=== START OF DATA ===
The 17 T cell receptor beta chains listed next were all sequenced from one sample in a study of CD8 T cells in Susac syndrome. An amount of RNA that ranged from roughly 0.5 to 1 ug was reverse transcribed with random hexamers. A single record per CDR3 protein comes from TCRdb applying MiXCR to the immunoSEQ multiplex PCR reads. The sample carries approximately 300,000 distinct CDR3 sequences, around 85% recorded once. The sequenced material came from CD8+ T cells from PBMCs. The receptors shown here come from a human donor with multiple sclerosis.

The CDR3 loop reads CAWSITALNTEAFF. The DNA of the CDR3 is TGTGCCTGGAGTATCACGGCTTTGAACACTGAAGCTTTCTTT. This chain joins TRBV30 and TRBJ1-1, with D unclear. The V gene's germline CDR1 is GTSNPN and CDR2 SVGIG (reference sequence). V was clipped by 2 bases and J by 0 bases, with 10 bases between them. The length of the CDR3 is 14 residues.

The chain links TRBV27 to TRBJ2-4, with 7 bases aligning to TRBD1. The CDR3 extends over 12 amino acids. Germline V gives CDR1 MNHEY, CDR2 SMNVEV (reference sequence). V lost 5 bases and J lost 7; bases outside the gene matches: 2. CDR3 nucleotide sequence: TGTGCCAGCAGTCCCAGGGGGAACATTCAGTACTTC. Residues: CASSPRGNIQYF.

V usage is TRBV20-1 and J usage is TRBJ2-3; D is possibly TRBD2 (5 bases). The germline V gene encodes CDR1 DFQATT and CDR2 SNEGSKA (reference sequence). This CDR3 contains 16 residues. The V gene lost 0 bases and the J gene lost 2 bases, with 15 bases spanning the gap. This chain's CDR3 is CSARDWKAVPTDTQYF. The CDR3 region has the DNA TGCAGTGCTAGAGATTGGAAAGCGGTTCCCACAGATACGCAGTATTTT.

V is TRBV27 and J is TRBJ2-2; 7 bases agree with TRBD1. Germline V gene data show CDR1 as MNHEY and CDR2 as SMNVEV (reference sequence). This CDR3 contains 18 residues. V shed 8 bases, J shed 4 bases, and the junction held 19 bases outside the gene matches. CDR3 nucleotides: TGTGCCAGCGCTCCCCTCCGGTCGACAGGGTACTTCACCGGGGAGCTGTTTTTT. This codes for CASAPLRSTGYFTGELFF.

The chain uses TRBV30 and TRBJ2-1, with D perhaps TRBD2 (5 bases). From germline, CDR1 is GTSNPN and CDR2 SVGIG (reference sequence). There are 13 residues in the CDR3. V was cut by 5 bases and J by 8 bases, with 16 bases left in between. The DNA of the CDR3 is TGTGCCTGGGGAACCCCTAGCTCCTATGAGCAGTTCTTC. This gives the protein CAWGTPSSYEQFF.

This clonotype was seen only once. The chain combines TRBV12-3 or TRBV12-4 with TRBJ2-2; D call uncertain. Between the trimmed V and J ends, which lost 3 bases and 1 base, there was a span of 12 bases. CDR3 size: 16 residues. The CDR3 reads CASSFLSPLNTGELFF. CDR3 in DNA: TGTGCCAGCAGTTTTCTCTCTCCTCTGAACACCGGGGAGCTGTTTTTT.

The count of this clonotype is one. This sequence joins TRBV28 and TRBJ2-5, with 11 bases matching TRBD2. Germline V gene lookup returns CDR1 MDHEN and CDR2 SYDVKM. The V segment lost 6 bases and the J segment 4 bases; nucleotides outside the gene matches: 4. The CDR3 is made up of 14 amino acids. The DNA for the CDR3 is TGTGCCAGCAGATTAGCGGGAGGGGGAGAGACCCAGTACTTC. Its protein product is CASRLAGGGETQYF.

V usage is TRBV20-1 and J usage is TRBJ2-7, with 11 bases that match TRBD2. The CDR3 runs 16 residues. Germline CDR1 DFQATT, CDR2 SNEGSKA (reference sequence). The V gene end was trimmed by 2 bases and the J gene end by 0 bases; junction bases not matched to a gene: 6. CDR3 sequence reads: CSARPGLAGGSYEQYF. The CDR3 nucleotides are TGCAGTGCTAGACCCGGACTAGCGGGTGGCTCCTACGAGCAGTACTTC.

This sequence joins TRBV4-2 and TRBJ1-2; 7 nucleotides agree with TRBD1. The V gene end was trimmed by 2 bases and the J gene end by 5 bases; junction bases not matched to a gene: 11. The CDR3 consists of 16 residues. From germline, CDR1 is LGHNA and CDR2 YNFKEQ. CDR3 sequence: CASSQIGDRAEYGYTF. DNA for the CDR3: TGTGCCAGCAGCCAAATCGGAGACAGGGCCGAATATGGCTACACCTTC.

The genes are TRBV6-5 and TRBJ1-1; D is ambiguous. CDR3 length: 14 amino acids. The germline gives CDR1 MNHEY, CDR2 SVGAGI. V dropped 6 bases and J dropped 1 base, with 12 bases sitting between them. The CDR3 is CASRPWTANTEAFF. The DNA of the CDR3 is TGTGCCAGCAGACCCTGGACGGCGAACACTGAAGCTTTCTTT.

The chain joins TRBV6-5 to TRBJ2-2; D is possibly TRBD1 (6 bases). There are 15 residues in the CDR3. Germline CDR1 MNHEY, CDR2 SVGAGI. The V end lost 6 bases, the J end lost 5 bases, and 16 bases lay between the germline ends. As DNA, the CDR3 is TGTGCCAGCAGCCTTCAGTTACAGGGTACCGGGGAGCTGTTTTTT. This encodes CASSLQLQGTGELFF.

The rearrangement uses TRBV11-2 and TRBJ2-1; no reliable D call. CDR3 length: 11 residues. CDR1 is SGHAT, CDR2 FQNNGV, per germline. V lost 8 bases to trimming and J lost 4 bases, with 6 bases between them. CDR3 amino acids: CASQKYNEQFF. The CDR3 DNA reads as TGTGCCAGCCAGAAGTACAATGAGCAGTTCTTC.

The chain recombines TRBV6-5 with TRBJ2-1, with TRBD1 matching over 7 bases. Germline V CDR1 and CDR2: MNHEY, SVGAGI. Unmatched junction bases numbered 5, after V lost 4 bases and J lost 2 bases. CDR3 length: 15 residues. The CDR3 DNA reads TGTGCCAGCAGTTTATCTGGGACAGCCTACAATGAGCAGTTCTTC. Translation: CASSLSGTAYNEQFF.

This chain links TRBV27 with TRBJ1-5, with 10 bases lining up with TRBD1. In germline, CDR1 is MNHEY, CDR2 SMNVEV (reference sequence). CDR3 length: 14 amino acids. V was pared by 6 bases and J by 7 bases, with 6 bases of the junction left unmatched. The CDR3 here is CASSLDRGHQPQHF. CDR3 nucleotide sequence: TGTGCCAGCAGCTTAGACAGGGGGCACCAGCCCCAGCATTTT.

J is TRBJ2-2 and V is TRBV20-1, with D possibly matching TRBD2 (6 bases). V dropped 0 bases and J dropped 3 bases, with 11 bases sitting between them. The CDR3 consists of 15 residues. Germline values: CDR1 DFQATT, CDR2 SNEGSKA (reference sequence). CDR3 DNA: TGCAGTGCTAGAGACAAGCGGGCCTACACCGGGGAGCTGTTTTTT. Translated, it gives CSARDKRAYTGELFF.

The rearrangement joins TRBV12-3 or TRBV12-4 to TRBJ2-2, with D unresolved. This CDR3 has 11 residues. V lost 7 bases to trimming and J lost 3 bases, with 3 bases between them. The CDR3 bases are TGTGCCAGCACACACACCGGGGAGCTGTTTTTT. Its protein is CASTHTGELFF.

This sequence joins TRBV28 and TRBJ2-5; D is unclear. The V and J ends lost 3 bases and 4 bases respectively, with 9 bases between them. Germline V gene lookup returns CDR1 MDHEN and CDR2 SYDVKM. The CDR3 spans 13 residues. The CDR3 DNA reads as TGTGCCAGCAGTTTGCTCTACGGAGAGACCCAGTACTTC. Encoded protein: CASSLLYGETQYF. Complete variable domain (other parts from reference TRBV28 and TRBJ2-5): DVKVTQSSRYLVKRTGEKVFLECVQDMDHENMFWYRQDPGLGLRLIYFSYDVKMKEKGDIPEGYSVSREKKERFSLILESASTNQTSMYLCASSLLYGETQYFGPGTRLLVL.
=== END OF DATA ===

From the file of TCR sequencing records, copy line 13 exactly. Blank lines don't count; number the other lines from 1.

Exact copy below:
The rearrangement uses TRBV11-2 and TRBJ2-1; no reliable D call. CDR3 length: 11 residues. CDR1 is SGHAT, CDR2 FQNNGV, per germline. V lost 8 bases to trimming and J lost 4 bases, with 6 bases between them. CDR3 amino acids: CASQKYNEQFF. The CDR3 DNA reads as TGTGCCAGCCAGAAGTACAATGAGCAGTTCTTC.